School closures and remote learning have significantly impacted the lives of parents and children across the country and the world. In fact, over one billion children in approximately 200 countries have had to stay home from school due to the pandemic (UNICEF). While remote learning has been a welcomed change of pace for some learners, many students with special needs, such as those who receive services and supports with an Individualized Education Plan (IEP) or 504 Plan, have been particularly struggling in this new learning environment. In this blog we will outline strategies that you can implement at home to support your online learner.
Communication with Your School Team
Our first tip is to find ways to exchange information with the members of your child’s school team. Depending on their individual needs and IEP or 504 Plan, this may include a speech or occupational therapist and/ or a behavior specialist, in addition to your child’s teacher. Use phone calls, email, and/or video conferencing to stay in touch with the members of the team and for team meetings. This can help you advocate for your child’s needs and make sure everyone is working towards the same goals.
Take Time for your Own Mental Health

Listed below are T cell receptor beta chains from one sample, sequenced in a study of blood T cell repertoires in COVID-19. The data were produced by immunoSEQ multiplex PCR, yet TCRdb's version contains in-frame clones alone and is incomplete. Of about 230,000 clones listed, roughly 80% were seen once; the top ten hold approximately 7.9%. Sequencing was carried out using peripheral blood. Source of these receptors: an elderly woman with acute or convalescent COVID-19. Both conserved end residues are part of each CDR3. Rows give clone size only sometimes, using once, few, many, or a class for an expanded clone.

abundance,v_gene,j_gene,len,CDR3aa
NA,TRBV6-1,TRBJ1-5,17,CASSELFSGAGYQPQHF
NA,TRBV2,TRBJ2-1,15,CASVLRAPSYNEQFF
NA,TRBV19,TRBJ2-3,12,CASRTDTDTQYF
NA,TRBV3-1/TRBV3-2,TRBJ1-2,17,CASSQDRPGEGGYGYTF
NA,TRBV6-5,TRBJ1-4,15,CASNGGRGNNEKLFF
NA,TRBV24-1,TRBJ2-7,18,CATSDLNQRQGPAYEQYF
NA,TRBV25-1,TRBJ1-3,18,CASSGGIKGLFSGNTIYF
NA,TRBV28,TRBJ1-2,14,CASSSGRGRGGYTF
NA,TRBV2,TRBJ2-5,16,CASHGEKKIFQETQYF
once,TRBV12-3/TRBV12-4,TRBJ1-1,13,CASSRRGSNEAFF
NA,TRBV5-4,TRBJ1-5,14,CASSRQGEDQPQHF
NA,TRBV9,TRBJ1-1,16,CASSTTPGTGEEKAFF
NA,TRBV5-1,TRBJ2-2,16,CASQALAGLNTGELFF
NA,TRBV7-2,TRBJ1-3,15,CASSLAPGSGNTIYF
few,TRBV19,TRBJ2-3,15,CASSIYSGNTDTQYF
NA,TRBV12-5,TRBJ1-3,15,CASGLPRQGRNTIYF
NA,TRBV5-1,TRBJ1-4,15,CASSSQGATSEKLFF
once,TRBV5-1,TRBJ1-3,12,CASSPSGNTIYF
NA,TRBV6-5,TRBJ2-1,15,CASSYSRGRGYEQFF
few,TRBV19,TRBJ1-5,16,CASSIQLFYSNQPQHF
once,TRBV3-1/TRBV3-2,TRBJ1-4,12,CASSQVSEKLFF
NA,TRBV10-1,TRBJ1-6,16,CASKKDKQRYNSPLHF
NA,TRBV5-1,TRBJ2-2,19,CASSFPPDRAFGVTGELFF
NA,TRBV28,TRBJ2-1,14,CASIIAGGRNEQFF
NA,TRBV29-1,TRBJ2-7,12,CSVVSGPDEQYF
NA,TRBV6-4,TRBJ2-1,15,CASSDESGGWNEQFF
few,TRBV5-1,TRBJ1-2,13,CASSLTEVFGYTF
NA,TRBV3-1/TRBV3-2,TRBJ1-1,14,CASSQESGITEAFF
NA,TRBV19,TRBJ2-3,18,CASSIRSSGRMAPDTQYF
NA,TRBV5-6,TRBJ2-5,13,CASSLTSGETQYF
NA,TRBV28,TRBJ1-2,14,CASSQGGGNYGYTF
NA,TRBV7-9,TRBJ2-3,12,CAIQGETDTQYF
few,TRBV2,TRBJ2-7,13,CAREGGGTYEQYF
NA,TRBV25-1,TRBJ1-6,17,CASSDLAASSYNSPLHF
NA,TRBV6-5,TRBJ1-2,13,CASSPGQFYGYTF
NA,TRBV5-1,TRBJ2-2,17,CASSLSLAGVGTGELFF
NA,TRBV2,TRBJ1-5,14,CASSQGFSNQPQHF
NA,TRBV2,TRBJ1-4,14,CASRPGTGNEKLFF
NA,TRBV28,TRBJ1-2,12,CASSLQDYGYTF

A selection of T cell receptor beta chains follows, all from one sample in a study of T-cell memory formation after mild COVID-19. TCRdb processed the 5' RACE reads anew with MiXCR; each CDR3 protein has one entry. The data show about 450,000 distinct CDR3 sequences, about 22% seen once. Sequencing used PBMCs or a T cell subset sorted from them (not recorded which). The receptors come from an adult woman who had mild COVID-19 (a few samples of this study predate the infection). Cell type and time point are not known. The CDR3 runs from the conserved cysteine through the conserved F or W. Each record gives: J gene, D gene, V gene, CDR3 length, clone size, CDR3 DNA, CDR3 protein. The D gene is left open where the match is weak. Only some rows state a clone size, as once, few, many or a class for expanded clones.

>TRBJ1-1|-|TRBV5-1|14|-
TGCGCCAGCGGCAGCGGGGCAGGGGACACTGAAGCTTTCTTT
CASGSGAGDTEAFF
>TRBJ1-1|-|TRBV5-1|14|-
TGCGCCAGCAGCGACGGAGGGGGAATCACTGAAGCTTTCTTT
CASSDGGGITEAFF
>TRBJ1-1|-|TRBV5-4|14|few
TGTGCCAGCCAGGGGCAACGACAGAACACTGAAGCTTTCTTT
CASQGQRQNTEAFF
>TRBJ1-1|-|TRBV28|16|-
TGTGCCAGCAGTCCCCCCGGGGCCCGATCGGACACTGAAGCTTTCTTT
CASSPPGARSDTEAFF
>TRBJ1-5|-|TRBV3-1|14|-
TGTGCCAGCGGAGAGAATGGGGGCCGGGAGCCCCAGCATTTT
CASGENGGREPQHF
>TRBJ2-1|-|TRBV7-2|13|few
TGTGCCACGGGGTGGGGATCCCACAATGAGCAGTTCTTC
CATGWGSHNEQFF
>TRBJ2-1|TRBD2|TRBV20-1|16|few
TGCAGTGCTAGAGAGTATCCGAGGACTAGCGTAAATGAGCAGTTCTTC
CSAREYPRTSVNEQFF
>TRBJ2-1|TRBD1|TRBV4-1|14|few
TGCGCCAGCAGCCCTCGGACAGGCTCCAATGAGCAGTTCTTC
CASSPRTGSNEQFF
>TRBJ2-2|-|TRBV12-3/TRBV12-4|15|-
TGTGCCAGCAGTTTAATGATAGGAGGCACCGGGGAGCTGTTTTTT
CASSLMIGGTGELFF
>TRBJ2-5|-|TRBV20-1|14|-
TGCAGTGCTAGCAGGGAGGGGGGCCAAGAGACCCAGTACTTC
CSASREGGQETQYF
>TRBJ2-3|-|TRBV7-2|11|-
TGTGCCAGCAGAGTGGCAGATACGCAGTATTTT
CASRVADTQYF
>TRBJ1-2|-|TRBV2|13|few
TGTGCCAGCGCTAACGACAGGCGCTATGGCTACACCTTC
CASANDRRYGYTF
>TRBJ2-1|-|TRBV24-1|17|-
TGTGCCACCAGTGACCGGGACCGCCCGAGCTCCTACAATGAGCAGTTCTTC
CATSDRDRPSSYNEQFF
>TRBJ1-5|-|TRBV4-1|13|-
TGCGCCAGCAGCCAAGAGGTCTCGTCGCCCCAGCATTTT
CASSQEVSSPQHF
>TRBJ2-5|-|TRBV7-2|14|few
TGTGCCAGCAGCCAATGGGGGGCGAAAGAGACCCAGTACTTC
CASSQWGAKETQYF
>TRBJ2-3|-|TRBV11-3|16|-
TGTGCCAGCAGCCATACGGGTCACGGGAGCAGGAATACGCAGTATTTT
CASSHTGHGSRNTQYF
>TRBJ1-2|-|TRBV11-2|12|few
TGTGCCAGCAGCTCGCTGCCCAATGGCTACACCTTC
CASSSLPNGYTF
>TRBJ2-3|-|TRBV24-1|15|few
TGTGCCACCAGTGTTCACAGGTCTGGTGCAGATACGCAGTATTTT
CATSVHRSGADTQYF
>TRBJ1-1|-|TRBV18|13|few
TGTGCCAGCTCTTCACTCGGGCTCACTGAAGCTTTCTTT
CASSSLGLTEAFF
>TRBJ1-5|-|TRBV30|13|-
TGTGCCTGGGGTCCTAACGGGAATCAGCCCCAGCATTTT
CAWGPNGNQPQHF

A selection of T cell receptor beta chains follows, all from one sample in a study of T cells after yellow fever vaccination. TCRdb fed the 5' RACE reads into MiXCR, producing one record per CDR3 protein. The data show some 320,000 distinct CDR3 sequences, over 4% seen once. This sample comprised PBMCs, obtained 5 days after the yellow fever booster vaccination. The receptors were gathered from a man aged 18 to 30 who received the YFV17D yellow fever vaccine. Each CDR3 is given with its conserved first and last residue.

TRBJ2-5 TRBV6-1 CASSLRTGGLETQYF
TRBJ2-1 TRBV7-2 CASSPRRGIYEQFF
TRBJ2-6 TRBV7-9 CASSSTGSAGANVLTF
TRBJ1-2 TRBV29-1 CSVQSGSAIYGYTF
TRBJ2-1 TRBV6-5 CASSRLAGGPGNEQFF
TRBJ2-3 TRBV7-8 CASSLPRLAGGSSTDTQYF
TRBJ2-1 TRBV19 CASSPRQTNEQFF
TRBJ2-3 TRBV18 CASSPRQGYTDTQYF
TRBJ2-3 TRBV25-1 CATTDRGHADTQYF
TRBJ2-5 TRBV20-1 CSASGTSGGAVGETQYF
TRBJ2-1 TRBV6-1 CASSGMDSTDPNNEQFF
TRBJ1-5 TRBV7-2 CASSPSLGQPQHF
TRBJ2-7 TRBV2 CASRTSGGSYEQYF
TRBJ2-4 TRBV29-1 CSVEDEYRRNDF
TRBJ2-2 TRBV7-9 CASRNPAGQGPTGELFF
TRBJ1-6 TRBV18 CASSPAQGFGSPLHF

Take time to care for your own mental health, in addition to the health of your child. You are being given more demands than ever before, whether you have become a hands-on support to your child’s learning, are working full-time, or both. The demands increase even more if you are supporting a child with special learning needs. We recommend that you consider the following strategies to maintain your own mental health.
- Use positive self-talk, such as “I gave my child my all today, and that is enough.” or “We are a team, and we are all in this remote schooling together.”
- Engage in self-care activities like going for a short walk, or reading a chapter of your book before bed.
- Put yourself in your child’s shoes. Remote learning is new and tricky for them too. Practice patience with your child during this time.
Use Positive Parenting Strategies
Use positive parenting strategies to help your child learn to regulate their emotions and promote positive behavior during the learning process. When used consistently, these strategies can shape your child’s behavior over time.
- Praise your child’s positive behaviors. It is all too easy to miss your child’s good moments, but impossible to miss the bad ones. Taking time to look for and praise those positive moments will benefit you and your child in the long run.
- Repeat or summarize your child’s appropriate talk. This will help them to feel heard, as well as help them to better process their schoolwork.
- Show enjoyment when interacting with your child. This can be as simple as smiling and using a positive tone of voice when working on homework.
- Ignore minor attention seeking misbehaviors, as this teaches your child that you will only provide your attention when they engage in positive behaviors. Ignoring consists of looking away, maintaining a neutral facial expression, not mentioning the negative behavior, and instead, praising the positive ones that you see.